Outdoor Fire and Campfire Safety
Every year, many people in rural areas burn grasses, leaves, needles and woody debris that has accumulated over the winter. While this is a useful way to dispose of winter debris, it can only takes a minute for a fire to escape. Many people choose to chip branches and compost leaves and grasses because it is an easy and safer disposal method.
However, if burning is the only option you must have a Domestic Burning Permit and can only burn materials such as :
- round wood
- wood by-products such as bark, branches, needles and leaves
Any outdoor burning on PEI is subject to current weather conditions and local regulations. You are responsible for assessing the risk, controlling fire spread, and covering any damages or costs that may arise fom a fire
Safe Burning Practices
The following suggestions can help to make the job safer and more efficient.
Before lighting an outdoor fire:
- confirm that your municipality bylaws allow outdoor burning
- make sure wind and drought conditions are suitable in your area at the time of your fire
- make sure you have immediate access to a phone to call 9-1-1 if your fire begins to spread
- practice proper fire etiquette
Proper Tools and Equipment:
Before you begin ensure that you help to control the burn site and equipment such as:
- Shovels or spades
- Enough water to completely extinguish the fire
Choose the Right Time and Conditions:
Under a Domestic Burning Permit, you can only burn when the Fire Weather Index for your region is Low and wind speeds are less than 10 km/hr. You must also call the number listed at the bottom of your Burning Permit to report every time you use your permit.
Before you begin, try to create firebreaks around the brush piles by raking down to mineral soil, wetting the area, mowing grasses and/or plowing the soil and remember to:
- if possible, burn these materials in a container such as an old barrel or an approved outdoor fireplace.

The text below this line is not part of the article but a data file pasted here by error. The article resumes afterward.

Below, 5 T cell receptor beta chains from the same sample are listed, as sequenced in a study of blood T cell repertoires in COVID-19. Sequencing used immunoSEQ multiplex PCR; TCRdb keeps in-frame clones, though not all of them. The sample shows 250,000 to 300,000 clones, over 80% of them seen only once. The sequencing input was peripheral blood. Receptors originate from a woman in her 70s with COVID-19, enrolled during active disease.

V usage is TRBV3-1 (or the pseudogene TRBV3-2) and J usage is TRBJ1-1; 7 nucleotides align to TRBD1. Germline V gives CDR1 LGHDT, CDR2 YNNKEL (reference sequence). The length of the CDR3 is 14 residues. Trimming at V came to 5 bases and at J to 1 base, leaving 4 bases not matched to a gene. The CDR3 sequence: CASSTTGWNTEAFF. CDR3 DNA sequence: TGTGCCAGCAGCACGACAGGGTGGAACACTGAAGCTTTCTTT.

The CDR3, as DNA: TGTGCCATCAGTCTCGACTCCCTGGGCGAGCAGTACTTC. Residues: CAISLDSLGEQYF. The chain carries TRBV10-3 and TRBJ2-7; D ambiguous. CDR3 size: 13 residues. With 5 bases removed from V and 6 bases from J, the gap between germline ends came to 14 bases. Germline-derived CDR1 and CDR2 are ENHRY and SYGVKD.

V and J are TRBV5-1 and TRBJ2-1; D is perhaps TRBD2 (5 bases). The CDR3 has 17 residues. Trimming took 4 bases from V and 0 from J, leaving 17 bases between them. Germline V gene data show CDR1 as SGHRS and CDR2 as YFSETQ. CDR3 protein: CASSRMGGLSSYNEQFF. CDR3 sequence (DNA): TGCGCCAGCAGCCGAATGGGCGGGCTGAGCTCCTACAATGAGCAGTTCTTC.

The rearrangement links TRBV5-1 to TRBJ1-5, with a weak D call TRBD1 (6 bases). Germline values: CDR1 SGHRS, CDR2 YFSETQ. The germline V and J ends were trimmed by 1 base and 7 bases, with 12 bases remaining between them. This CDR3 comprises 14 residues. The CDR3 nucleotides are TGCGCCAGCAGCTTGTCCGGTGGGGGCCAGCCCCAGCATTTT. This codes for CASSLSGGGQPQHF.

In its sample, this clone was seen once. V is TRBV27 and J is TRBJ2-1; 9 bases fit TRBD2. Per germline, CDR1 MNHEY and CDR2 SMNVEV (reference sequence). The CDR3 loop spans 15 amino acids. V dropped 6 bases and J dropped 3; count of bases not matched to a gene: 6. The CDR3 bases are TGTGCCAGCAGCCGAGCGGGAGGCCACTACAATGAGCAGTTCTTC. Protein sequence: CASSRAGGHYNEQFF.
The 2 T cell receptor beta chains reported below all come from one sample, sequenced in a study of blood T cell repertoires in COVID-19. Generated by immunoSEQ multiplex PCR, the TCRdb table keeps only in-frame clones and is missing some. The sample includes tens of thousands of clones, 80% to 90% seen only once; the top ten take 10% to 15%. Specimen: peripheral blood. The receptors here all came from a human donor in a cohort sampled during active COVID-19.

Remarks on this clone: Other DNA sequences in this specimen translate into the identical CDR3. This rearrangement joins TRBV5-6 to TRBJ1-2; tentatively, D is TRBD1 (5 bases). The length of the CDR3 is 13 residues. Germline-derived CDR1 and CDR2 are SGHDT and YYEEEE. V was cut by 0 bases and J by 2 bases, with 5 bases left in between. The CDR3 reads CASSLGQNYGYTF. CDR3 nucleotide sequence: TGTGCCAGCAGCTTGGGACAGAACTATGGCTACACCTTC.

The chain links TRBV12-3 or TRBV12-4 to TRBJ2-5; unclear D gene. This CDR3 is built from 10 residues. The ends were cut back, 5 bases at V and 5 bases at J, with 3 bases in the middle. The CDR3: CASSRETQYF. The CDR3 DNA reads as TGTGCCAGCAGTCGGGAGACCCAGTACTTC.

- select a safe place away from buildings and other flammable materials.
- burn in the early morning or just before sunset when conditions are cooler, humidity is higher and winds are lower.
- keep the fire small (less than 2 m wide and 2 m tall).
- gradually add new materials.
- do not leave the site until the fire is completely out.
- check any hot embers and be sure to douse them with water or bury them.
Campfires, cooking fires and backyard burning
If you live in an incorporated area with its own by-laws, contact the town or city office for information on local fire regulations. Click here to find the community contact information for Prince Edward Island's municipalities.
If you are within a rural area, camping, cooking and backyard fires are permitted unless there is a fire ban.
- burning permits are not required for small campfires used for cooking or necessary warmth, provided they are built in properly constructed campfire sites.
- you must have the permission of the landowner
- you must have water and fire-fighting tools on-hand in order to extinguish the fire
- fires should be in an enclosed pit or outdoor fireplace with proper spark catchers
- burn only small pieces of unprocesses wood. Do not burn construction waste, boards, or wooden household waste
- you must completely extinguish the fire when you are finished
In all cases, you are liable for any and all damages resulting from the fire, and you must take proper precautions to ensure the fire does not excape.
What is defined as a campfire?
- Small outdoor fire usually held for warmth and/or cooking
- Held in a contained structure designed for safe outdoor burning or in a constructed pit with a spark catcher.
Remember to check your local weather conditions and the daily Fire Weather Index, which acts as a good guide to fire risk.